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29 March 2018, 13:58
Nicola Sturgeon has insisted Brexit is still the "biggest challenge on the horizon" - despite being told by Scottish Tory leader Ruth Davidson she should look closer to home for why the country is stuck in an economic "slow lane".
With a year to go until the UK formally leaves the European Union, the differing stances of the two party leaders were highlighted at First Minister's Questions.
Ms Sturgeon, the SNP leader, cited a report by the economic think tank the Fraser of Allander Institute as showing "Brexit remains the biggest challenge on the horizon".
But the Conservative insisted it was time the First Minister "stopped simply blaming Brexit and looked to herself to get Scotland's economy moving".
Ms Davidson hit out, saying: "Here's where we stand - Scotland is economically underperforming now, she says that Brexit is to blame but there is still a year to go and we have had 10 years wasted an SNP government.
"This is their record: the lowest rate of business growth in the UK, productivity in Scotland at the lowest level in eight years and, for the next three years, the weakest projected economic growth of any country not just in the OECD but in the EU."
The Conservative stated: "If strategies and press releases were enough to grow the Scottish economy we'd be steaming ahead by now. But as it is we are trapped in an SNP slow lane."
While she claimed the First Minister "blames Brexit for everything", Ms Davidson suggested "might it not just conceivably be possible that our problems lie slightly closer to home".
Challenging the SNP leader on the economy, Ms Davidson said growth in Scotland was a third of the rate it is in the UK as a whole.
But Ms Sturgeon responded by accusing the Conservative of attempting to "ignore the elephant in the room that is Brexit".
The First Minister said: "It simply is not credible to come here and say you're really, really concerned about economic growth when you know, as Ruth Davidson does, what the figures show that the impact of Brexit is going to be."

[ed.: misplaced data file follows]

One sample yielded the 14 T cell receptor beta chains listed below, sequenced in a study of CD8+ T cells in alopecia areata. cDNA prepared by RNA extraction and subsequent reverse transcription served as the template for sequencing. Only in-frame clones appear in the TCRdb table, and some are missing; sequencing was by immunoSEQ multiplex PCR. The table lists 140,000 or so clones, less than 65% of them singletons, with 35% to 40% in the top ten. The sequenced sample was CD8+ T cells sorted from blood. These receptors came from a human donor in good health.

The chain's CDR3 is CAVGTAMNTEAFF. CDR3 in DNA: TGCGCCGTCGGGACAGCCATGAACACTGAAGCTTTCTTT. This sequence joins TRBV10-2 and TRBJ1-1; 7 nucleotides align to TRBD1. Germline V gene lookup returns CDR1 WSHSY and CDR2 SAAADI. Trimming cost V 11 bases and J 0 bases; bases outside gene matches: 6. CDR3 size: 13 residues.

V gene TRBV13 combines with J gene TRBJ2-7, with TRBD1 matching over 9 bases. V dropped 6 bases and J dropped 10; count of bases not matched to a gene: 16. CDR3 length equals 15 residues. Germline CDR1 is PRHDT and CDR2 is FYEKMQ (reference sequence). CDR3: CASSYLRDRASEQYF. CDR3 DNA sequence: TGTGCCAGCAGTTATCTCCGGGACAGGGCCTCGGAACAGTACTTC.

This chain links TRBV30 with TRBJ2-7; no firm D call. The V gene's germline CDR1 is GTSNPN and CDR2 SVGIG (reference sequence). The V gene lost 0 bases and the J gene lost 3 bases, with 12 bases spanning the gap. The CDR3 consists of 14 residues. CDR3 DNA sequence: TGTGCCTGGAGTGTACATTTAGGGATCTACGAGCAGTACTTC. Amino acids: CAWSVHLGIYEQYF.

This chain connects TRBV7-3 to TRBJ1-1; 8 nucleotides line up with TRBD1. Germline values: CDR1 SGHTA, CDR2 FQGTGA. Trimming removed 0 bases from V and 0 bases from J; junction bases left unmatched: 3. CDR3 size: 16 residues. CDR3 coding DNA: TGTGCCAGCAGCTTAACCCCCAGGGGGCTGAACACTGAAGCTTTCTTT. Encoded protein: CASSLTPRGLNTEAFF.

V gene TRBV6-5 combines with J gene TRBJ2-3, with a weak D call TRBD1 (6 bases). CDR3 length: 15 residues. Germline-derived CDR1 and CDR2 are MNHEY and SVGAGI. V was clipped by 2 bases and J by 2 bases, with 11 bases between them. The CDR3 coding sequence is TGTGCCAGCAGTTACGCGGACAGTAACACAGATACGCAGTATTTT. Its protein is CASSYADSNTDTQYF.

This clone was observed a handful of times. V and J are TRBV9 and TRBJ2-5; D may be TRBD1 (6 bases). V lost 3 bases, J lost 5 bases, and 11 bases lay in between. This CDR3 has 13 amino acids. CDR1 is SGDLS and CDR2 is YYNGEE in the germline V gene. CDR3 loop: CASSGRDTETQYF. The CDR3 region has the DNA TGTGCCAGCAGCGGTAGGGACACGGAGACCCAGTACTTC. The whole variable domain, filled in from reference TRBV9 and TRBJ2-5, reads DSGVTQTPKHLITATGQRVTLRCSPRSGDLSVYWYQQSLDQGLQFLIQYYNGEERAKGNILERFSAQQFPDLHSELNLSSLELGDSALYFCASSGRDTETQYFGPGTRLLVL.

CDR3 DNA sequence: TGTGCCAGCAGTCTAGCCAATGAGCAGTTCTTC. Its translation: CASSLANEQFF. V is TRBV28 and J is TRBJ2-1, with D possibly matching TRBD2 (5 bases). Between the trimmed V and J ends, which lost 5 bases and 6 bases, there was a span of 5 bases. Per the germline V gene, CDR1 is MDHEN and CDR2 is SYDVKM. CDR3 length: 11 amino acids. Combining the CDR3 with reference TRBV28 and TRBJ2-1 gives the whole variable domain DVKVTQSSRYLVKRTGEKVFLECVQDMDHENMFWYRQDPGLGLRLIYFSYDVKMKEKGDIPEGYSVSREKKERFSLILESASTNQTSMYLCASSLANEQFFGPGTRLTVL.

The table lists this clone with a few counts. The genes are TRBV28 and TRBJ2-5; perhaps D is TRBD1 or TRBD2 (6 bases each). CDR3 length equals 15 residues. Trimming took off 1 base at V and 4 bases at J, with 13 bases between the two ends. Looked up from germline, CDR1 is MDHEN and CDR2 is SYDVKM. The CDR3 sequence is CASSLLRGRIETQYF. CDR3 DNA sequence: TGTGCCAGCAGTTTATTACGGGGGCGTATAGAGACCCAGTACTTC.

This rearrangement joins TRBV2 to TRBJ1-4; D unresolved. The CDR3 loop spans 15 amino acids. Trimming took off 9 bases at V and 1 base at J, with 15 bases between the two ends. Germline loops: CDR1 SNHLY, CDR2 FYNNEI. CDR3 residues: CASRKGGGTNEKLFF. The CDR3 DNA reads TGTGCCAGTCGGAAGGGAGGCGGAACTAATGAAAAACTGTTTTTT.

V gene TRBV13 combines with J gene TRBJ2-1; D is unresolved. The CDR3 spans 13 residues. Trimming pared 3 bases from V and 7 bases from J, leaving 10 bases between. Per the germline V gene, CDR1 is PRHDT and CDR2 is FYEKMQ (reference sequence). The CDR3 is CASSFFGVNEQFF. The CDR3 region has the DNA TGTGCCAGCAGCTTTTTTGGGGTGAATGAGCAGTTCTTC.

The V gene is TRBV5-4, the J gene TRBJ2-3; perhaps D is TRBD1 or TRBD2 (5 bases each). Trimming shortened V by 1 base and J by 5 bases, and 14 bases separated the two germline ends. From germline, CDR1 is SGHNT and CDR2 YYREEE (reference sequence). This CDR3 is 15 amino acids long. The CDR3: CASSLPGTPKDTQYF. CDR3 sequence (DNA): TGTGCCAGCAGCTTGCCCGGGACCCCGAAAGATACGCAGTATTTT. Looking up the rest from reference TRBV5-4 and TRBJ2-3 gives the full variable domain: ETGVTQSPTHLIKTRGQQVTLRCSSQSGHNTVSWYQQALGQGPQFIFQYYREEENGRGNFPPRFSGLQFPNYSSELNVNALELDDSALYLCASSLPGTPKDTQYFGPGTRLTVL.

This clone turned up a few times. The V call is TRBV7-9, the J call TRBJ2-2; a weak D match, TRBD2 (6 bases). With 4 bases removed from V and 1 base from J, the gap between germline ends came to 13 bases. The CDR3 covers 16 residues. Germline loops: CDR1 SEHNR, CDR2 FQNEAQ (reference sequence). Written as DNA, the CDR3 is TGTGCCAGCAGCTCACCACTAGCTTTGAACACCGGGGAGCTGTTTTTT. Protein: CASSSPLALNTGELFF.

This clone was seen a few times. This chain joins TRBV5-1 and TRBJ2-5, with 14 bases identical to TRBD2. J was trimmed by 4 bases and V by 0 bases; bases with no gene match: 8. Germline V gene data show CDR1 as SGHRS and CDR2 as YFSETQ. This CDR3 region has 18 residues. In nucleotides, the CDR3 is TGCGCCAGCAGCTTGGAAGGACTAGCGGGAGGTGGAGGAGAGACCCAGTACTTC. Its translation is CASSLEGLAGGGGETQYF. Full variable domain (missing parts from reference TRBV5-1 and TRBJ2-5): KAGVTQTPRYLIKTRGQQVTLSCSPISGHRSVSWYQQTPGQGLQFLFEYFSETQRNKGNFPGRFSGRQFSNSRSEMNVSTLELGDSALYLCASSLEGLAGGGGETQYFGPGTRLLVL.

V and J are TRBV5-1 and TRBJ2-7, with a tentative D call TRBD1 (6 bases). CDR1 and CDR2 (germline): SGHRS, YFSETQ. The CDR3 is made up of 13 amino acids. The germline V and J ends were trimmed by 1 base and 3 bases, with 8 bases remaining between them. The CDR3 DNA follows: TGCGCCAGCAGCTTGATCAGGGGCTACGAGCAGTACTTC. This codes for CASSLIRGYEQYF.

Leaving the EU without a trade deal, forcing Britain to revert to World Trade Organisation rules, would mean an 8.5% hit to Scotland's economy, Ms Sturgeon said, the equivalent of more than £2,000 per person.
Even if the country was able to stay in the single market, by being part of the European Economic Area, she said growth would be reduced by 2.7% - or about £700 per person.
Ms Sturgeon blasted back, saying: "It is the Tories that are taking us out of the EU and as long as that is the case they have no credibility coming here to talk about economic growth and everybody out there knows it.
"Scotland's economy is strong and we are determined to make it even stronger. But we do that against the challenge of idealogically obsessed Tory Brexiteers who want to rip our country out of the EU against our will, that is the reality."
"Ruth Davidson, particularly today, which marks a year to go until her party drags us out of the EU against our will, has no credibility on the economy for as long as she supports a hard Brexit.
"She can't lecture others on economic growth when she is supporting a policy that all of the experts say will hit growth in this country by more than £2,000 per person. So Ruth Davidson's credibility on the economy is zero."